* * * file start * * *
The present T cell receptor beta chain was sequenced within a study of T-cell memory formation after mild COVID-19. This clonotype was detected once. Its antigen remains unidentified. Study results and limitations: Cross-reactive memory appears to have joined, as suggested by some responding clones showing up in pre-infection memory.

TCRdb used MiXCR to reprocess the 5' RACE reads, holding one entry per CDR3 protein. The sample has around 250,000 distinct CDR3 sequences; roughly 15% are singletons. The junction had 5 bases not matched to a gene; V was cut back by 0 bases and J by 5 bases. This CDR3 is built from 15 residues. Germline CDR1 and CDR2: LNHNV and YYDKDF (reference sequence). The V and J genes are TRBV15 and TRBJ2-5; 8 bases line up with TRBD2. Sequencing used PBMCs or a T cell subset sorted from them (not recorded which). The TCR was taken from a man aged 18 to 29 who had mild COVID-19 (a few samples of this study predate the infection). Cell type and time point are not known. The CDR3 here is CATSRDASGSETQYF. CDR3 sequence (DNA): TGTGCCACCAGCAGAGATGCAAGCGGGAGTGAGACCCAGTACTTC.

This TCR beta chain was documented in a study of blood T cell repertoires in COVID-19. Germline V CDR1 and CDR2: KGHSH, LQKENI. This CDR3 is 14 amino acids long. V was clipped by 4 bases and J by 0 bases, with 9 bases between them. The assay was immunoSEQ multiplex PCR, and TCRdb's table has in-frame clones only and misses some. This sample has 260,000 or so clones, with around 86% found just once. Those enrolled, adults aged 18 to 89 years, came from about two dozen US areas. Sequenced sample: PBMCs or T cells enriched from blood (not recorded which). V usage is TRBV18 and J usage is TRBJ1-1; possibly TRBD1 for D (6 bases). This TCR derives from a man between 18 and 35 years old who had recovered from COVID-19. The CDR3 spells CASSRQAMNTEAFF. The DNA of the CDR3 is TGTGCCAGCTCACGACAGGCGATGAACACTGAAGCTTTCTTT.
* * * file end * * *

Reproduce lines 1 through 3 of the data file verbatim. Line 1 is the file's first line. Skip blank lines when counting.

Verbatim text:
The present T cell receptor beta chain was sequenced within a study of T-cell memory formation after mild COVID-19. This clonotype was detected once. Its antigen remains unidentified. Study results and limitations: Cross-reactive memory appears to have joined, as suggested by some responding clones showing up in pre-infection memory.

TCRdb used MiXCR to reprocess the 5' RACE reads, holding one entry per CDR3 protein. The sample has around 250,000 distinct CDR3 sequences; roughly 15% are singletons. The junction had 5 bases not matched to a gene; V was cut back by 0 bases and J by 5 bases. This CDR3 is built from 15 residues. Germline CDR1 and CDR2: LNHNV and YYDKDF (reference sequence). The V and J genes are TRBV15 and TRBJ2-5; 8 bases line up with TRBD2. Sequencing used PBMCs or a T cell subset sorted from them (not recorded which). The TCR was taken from a man aged 18 to 29 who had mild COVID-19 (a few samples of this study predate the infection). Cell type and time point are not known. The CDR3 here is CATSRDASGSETQYF. CDR3 sequence (DNA): TGTGCCACCAGCAGAGATGCAAGCGGGAGTGAGACCCAGTACTTC.

This TCR beta chain was documented in a study of blood T cell repertoires in COVID-19. Germline V CDR1 and CDR2: KGHSH, LQKENI. This CDR3 is 14 amino acids long. V was clipped by 4 bases and J by 0 bases, with 9 bases between them. The assay was immunoSEQ multiplex PCR, and TCRdb's table has in-frame clones only and misses some. This sample has 260,000 or so clones, with around 86% found just once. Those enrolled, adults aged 18 to 89 years, came from about two dozen US areas. Sequenced sample: PBMCs or T cells enriched from blood (not recorded which). V usage is TRBV18 and J usage is TRBJ1-1; possibly TRBD1 for D (6 bases). This TCR derives from a man between 18 and 35 years old who had recovered from COVID-19. The CDR3 spells CASSRQAMNTEAFF. The DNA of the CDR3 is TGTGCCAGCTCACGACAGGCGATGAACACTGAAGCTTTCTTT.